There are few Pennsylvania Dutch food traditions as cherished as the fasnacht.
What began as a way to use up stored fat and sugar before the coming Lenten fast is a tradition many families still hold dear.
Columbia’s Holy Trinity Catholic Church, which bakes an impressive 7,000 dozen, describes a fasnacht as a “yeast-raised potato pastry that is deep-fried like a doughnut.”
The key word here is “like.” Don’t dare call a fasnacht a doughnut. Authentic fasnacht bakers bristle at the comparison — and scoff at retailers who try to pass off plain old doughnuts as close enough.
Holy Trinity has always made its fasnachts with holes, longtime volunteer Phil Haberstroh says. It helps the dough rise and makes the fasnachts fluffier and easier to fry, he adds.
As Fasnacht Day approaches — it’s Tuesday, March 4 this year — modern bakers continue to put their own spin on fasnachts, even tinkering with the main ingredients.
Tom Martin, an interpretive guide at Landis Valley Museum, says that fasnachts traditionally were plain and eaten with some sort of molasses or honey.
Now, he says, “There seem to be as many (kinds of) fasnachts as there are … people.”
It’s proof that even the most beloved traditions can evolve, and maybe get even sweeter.
A reason to celebrate
Haberstroh, of Columbia, has volunteered with Holy Trinity’s fasnacht sale for 20 years. His two grandmothers were part of the original fasnacht committee in 1924.
Jim Chudnovsky, general manager of Bird-in-Hand Bakery, says that over the years, many people have lost touch with the religious and traditional side of Fasnacht Day.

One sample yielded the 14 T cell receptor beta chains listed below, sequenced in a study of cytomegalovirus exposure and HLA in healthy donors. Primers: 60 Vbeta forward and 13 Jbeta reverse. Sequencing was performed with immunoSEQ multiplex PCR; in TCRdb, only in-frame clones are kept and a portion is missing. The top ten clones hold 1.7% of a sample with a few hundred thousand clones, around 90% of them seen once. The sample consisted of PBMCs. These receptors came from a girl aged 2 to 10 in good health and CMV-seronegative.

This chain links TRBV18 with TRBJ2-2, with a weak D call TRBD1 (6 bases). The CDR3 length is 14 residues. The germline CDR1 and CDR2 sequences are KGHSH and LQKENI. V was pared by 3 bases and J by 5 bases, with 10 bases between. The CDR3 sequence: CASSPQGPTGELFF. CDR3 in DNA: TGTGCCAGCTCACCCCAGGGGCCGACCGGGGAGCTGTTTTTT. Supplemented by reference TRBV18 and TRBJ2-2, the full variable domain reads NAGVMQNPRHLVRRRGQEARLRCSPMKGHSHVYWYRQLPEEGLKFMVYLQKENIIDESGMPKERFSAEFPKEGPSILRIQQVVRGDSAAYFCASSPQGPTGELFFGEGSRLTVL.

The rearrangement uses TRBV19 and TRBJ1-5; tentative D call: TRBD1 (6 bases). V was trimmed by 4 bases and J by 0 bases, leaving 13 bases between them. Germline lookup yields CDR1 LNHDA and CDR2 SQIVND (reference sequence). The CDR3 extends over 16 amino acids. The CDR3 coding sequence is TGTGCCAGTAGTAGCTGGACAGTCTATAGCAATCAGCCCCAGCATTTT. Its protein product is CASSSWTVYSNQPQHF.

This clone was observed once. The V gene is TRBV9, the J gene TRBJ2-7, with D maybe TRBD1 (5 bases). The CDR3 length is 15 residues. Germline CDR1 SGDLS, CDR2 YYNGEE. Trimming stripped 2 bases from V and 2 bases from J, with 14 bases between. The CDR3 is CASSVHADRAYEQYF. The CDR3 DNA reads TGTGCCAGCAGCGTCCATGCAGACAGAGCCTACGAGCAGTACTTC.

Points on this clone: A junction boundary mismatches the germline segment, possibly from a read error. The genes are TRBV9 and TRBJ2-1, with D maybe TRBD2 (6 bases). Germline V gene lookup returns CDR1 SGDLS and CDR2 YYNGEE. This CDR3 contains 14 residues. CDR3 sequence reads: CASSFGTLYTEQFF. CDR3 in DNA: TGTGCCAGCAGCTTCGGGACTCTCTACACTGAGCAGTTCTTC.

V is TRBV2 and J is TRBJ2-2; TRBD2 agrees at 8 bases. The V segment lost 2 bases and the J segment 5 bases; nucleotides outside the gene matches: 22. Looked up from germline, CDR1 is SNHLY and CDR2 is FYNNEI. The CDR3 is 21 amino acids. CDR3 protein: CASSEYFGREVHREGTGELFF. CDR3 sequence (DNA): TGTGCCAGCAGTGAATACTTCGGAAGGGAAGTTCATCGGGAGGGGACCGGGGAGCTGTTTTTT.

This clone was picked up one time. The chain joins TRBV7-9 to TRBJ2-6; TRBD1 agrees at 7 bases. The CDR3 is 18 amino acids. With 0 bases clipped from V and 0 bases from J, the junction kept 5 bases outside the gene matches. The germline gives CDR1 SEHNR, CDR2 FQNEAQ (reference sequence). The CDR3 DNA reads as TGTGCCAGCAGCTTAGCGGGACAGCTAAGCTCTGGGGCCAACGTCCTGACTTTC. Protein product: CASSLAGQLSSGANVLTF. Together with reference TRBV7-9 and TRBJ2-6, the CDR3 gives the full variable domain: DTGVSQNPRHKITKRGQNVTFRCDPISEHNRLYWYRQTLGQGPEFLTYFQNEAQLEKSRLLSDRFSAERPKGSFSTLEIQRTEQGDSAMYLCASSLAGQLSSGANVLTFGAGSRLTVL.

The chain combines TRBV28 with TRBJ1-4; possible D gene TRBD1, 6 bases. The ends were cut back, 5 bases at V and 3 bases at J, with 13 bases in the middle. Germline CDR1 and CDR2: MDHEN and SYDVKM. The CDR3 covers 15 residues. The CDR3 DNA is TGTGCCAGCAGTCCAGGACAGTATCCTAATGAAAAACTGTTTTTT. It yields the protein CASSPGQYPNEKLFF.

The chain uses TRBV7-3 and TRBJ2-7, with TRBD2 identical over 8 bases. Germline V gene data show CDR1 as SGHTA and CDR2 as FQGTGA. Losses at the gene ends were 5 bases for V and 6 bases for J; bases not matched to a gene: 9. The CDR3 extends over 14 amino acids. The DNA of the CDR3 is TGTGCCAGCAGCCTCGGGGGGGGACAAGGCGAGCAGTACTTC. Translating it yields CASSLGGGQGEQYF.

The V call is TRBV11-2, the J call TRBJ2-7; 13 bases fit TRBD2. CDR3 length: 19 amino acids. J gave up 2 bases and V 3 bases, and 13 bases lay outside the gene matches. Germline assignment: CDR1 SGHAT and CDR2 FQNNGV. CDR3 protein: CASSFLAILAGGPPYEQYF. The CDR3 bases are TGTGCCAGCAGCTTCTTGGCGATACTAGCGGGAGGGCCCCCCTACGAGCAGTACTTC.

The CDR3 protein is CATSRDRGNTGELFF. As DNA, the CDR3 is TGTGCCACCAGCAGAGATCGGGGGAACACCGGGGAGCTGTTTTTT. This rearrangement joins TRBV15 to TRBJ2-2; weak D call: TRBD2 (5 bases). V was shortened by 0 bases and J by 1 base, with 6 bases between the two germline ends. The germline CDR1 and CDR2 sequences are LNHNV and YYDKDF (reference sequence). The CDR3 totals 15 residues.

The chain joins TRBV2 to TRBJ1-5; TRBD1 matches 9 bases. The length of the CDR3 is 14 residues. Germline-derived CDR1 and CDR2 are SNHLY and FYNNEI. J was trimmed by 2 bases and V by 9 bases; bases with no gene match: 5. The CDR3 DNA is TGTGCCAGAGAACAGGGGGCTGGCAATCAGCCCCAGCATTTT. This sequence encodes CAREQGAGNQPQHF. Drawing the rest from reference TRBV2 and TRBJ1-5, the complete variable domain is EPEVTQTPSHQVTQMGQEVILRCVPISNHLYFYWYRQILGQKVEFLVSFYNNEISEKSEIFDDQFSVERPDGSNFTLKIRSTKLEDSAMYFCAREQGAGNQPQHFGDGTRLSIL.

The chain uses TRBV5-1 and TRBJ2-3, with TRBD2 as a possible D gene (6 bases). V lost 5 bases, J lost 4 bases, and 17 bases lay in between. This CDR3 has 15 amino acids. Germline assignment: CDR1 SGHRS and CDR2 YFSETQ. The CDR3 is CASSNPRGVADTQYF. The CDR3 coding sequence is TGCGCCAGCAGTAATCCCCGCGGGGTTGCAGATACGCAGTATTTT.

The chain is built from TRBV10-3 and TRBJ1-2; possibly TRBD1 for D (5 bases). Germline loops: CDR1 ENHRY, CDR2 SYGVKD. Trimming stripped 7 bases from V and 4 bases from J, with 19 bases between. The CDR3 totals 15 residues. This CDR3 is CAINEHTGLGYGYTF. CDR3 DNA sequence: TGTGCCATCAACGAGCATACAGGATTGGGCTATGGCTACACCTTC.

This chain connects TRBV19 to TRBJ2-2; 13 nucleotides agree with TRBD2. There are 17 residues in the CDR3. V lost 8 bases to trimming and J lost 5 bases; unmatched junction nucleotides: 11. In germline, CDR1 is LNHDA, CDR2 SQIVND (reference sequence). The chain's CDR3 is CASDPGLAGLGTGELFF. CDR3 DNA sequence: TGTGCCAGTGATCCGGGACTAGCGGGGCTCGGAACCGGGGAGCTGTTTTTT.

He guesses that half of fasnacht consumers don’t know the day’s history. Fasnacht Day is a great excuse to socialize and splurge on a sweet treat.
“Some people are really not concerned about Lent,” Chudnovsky says. “They just enjoy fasnachts.”
The idea of using up fats and other indulgent ingredients became less important with the advent of modern refrigeration, Martin says.
“I think in many cases, it’s just another way of having a holiday of sorts in the middle of winter,” he says. “This winter we’re glad for any holidays.”
Bird-in-Hand Bakery aims to keep its fasnachts as traditional as possible. One exception is lard: The bakery uses vegetable shortening instead.
“(Lard) is an artery clogger,” Chudnovsky says. “Vegetable shortening is of course getting more and more of a bad rap, but on a health scale, it’s still better than lard.”
The bakery is experimenting with trans fat-free oils to replace the vegetable shortening. The goal, he says, is to make fasnachts that are as heart-healthy as possible — but still tasty.
Haberstroh’s mother fried fasnachts in lard. So did Holy Trinity. But the church now uses shortening, one of the only changes to its 90-year-old recipe.
The change wasn’t necessarily for health reasons, Haberstroh says. Frying fasnachts in lard on a large electric stove created a potential fire hazard.
Until the 1990s, Holy Trinity made only plain fasnachts. Now 70 percent of the church’s fasnachts are glazed, a number that grows every year.
“People like sugar, I think,” says Haberstroh, a purist who prefers plain fasnachts, sliced, with molasses.
Bird-in-Hand Bakery’s continually expanding fasnacht “flavors” now include plain, glazed, and powdered or granulated sugar.
“The top one I would say is the powdered,” Chudnovsky says. “After that, the glazed would be No. 2.”
Lancaster County has a sweet tooth, he says. In his native Berks County, people coat plain fasnachts with syrup.
A word on spelling …
Since we’re talking about tradition, let’s study the spelling.
Lancaster Newspapers’ Scribbler Jack Brubaker reports that “fasnacht” is Pennsylvania-German — and newspaper style.
“Fastnacht,” the spelling used by Holy Trinity and others, is high German, Brubaker says.
In a 2012 Scribbler column, C. Richard Beam, director of the Center for Pennsylvania German Studies at Millersville University, suggested “faasnacht,” which clarifies the proper pronunciation.